Foreclosure Activity Increases 81 Percent in 2008
Nearly 3.2 Million Foreclosure Filings on More Than 2.3 Million Properties Reported
A total of 3,157,806 foreclosure filings — default notices, auction sale notices and bank repossessions — were reported on 2,330,483 U.S. properties in 2008, an 81 percent increase in total properties from 2007 and a 225 percent increase in total properties from 2006, according to the RealtyTrac U.S. Foreclosure Market Report. The report also shows that 1.84 percent of all U.S. housing units (one in 54) received at least one foreclosure filing during the year, up from 1.03 percent in 2007.
Foreclosure filings were reported on 303,410 U.S. properties in December, up 17 percent from the previous month and up nearly 41 percent from December 2007. Despite the spike in December, foreclosure activity for the fourth quarter was down nearly 4 percent from the previous quarter but still up nearly 40 percent from the fourth quarter of 2007.
“State legislation that slowed down the onset of new foreclosure activity clearly had an effect on fourth quarter numbers overall, but that effect appears to have worn off by December,” said James J. Saccacio, chief executive officer of RealtyTrac. “The big jump in December foreclosure activity was somewhat surprising given the moratoria enacted by both Freddie Mac and Fannie Mae, along with programs from some of the major lenders and loan servicers aimed at delaying foreclosure actions against distressed homeowners.
“Clearly the foreclosure prevention programs implemented to-date have not had any real success in slowing down this foreclosure tsunami. And the recent California law, much like its predecessors in Massachusetts and Maryland, appears to have done little more than delay the inevitable foreclosure proceedings for thousands of homeowners.”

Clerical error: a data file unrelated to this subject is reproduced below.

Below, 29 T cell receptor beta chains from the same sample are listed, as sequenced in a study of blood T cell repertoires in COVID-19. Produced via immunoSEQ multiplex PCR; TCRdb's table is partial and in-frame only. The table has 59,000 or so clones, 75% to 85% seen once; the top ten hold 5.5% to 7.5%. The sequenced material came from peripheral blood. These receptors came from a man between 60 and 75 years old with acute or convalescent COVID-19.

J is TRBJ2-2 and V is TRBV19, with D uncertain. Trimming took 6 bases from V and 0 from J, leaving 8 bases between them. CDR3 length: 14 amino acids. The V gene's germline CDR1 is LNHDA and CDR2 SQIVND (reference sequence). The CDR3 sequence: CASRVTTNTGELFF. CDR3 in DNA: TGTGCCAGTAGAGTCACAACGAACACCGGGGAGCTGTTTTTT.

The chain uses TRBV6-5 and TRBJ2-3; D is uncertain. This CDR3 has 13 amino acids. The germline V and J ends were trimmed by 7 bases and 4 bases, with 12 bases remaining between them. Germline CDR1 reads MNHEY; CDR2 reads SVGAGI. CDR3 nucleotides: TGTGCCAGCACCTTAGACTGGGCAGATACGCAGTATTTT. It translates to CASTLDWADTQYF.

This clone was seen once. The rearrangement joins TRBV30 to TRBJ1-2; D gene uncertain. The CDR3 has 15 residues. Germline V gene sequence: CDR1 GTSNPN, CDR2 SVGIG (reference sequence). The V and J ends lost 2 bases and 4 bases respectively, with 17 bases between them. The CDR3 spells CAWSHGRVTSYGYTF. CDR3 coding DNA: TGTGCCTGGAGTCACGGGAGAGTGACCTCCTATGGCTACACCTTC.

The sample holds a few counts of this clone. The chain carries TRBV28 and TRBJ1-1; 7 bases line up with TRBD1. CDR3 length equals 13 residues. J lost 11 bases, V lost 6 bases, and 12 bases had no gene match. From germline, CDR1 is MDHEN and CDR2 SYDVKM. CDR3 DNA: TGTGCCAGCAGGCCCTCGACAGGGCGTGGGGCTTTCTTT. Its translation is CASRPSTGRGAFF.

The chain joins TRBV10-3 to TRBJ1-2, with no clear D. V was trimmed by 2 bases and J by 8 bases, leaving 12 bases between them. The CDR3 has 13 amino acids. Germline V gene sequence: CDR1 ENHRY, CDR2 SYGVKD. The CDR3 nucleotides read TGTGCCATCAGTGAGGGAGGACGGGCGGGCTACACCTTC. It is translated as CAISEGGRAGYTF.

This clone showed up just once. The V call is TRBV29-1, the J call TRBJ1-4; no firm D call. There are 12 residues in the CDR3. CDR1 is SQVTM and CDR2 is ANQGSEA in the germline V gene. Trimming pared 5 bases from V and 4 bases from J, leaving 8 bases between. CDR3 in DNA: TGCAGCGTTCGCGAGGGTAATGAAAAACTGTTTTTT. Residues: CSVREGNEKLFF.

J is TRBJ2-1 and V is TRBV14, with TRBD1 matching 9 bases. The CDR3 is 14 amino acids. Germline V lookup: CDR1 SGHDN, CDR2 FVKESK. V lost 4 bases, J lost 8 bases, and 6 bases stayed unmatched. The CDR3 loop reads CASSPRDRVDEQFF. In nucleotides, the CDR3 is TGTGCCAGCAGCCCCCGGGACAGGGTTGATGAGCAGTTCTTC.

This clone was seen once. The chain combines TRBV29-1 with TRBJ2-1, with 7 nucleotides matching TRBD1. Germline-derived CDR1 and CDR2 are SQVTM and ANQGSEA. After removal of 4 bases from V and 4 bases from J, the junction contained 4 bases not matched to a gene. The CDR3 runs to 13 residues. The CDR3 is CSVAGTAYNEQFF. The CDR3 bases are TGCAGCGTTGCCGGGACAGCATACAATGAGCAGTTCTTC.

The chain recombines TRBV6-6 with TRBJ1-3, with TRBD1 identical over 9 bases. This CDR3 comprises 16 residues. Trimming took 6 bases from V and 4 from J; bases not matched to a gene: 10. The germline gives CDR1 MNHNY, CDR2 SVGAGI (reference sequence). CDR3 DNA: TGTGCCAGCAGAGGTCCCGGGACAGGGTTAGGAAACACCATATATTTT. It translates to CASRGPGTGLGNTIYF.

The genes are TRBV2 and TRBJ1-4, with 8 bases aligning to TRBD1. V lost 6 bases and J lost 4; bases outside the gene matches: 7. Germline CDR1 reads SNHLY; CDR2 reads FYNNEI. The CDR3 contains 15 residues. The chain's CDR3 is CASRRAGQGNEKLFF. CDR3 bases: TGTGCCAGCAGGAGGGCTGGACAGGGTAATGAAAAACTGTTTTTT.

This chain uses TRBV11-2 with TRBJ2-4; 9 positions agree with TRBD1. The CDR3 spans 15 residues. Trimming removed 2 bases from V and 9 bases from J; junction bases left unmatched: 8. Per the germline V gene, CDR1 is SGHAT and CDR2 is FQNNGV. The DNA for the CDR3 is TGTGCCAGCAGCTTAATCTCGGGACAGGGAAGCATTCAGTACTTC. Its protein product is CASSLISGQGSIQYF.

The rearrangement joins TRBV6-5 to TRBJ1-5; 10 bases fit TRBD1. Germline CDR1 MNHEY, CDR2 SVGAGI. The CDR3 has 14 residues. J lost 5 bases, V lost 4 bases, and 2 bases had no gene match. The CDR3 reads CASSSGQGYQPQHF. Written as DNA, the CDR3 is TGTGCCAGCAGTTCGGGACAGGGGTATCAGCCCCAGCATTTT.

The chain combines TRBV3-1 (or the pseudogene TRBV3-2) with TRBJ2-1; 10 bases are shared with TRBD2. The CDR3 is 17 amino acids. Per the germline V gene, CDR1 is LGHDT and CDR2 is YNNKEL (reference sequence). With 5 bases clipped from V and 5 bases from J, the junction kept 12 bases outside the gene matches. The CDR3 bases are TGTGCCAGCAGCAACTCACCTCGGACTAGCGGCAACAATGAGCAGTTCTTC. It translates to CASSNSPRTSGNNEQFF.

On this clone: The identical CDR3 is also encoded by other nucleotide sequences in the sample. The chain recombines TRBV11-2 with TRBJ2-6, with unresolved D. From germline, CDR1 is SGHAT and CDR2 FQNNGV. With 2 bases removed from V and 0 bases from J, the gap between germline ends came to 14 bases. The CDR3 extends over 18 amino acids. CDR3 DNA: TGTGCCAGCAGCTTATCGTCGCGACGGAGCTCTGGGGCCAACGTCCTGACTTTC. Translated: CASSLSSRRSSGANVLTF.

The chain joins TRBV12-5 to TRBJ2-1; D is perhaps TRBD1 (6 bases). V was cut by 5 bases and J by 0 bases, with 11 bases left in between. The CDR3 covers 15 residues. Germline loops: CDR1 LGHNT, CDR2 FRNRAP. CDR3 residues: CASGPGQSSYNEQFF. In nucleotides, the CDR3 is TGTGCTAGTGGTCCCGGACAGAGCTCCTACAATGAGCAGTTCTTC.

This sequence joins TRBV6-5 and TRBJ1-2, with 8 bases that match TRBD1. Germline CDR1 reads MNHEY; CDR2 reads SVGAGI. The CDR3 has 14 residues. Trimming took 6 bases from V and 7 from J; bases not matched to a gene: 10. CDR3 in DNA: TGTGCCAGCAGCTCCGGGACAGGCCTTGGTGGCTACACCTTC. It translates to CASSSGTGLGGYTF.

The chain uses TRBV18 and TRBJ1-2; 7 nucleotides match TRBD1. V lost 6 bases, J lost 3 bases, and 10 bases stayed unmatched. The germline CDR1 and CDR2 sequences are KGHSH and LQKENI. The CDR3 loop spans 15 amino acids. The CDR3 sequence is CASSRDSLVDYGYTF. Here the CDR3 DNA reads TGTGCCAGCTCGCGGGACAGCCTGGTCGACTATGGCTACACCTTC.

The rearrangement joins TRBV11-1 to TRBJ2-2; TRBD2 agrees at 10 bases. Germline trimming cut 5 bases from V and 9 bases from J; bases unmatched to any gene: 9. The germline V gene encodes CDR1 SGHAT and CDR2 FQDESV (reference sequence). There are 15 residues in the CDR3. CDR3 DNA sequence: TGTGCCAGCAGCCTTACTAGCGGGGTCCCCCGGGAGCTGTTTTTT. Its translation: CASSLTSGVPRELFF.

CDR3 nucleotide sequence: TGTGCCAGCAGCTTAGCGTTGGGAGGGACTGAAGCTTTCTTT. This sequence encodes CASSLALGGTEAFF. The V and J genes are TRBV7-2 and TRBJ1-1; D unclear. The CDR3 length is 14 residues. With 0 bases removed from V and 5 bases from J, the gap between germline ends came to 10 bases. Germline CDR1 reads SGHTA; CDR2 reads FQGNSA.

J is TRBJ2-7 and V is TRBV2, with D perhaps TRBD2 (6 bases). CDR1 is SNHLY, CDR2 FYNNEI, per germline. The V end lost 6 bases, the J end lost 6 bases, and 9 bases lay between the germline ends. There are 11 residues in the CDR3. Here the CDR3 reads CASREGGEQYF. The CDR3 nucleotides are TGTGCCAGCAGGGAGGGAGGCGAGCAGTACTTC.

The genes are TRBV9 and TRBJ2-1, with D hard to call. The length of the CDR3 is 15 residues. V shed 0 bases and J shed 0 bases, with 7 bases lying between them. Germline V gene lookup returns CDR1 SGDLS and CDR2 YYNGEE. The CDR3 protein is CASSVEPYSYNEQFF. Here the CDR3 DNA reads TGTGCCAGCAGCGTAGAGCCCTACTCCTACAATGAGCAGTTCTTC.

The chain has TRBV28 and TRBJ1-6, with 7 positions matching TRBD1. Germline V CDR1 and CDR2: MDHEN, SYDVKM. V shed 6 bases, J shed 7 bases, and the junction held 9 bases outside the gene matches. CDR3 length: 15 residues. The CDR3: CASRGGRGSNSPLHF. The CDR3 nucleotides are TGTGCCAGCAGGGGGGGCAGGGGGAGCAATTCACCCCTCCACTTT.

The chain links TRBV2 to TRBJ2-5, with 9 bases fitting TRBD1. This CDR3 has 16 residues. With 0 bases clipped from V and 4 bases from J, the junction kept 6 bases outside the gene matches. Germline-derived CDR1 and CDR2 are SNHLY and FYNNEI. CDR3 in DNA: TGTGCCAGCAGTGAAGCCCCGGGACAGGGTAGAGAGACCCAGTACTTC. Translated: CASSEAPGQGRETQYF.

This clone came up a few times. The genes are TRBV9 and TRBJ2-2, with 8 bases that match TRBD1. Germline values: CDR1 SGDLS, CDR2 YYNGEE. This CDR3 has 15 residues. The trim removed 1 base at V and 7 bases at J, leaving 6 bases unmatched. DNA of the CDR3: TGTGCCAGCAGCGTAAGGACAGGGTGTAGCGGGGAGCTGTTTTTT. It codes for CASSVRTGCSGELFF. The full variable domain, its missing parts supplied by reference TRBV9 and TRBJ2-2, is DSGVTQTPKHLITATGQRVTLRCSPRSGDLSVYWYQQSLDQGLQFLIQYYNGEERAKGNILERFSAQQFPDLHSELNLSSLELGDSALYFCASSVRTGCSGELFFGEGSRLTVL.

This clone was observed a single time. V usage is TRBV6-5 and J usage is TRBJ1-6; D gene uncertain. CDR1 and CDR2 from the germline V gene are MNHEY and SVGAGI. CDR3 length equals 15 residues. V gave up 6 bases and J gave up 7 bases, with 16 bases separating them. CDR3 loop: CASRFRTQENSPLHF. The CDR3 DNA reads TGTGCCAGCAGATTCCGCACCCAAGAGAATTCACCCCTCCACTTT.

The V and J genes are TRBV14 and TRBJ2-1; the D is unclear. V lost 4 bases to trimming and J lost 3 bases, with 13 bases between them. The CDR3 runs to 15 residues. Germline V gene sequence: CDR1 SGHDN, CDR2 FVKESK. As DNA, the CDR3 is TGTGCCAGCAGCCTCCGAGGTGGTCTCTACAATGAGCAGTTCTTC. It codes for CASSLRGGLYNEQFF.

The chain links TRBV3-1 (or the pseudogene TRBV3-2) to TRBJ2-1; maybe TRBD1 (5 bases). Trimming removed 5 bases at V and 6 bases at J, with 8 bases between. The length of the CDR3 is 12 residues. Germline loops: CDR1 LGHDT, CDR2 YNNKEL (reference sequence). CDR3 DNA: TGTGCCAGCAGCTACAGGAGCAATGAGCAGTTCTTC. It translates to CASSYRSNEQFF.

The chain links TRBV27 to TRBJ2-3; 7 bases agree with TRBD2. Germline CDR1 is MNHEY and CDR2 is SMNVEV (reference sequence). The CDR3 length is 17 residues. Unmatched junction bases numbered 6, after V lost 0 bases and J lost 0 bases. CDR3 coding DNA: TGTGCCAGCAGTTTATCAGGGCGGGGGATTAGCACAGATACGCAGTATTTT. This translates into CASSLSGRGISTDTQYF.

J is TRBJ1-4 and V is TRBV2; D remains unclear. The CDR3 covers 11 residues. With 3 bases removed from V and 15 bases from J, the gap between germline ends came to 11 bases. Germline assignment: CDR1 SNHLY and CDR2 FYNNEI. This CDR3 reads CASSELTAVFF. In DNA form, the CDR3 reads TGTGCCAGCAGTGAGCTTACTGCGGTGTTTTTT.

The California law (SB1137), which required lenders to provide written notice of their intent to initiate foreclosure proceedings 30 days prior to issuing a notice of default (NOD), resulted in a reduction of NODs from 44,278 in August to 21,665 in September. Notice of Default filings then surged by 122 percent, to over 42,000, in December. Similar patterns have occurred in other states, such as Massachusetts and Maryland, where similar types of foreclosure prevention legislation has been enacted.
Nevada, Florida, Arizona post top state foreclosure rates in 2008
More than 7 percent of Nevada housing units (one in 14) received at least one foreclosure notice in 2008, giving it the nation’s highest state foreclosure rate for the year. A total of 77,693 Nevada properties received a foreclosure filing during the year, an increase of nearly 126 percent from 2007 and an increase of nearly 530 percent from 2006.
Florida registered the nation’s second highest state foreclosure rate in 2008, with 4.52 percent of its housing units (one in 22) receiving at least one foreclosure filing during the year, and Arizona registered the nation’s third highest state foreclosure rate, with 4.49 percent of its housing units (one in 22) receiving at least one foreclosure filing during the year.
Other states with Top 10 foreclosure rates for 2008 were California, Colorado, Michigan, Ohio, Georgia, Illinois and New Jersey.
California, Florida, Arizona post highest 2008 foreclosure totals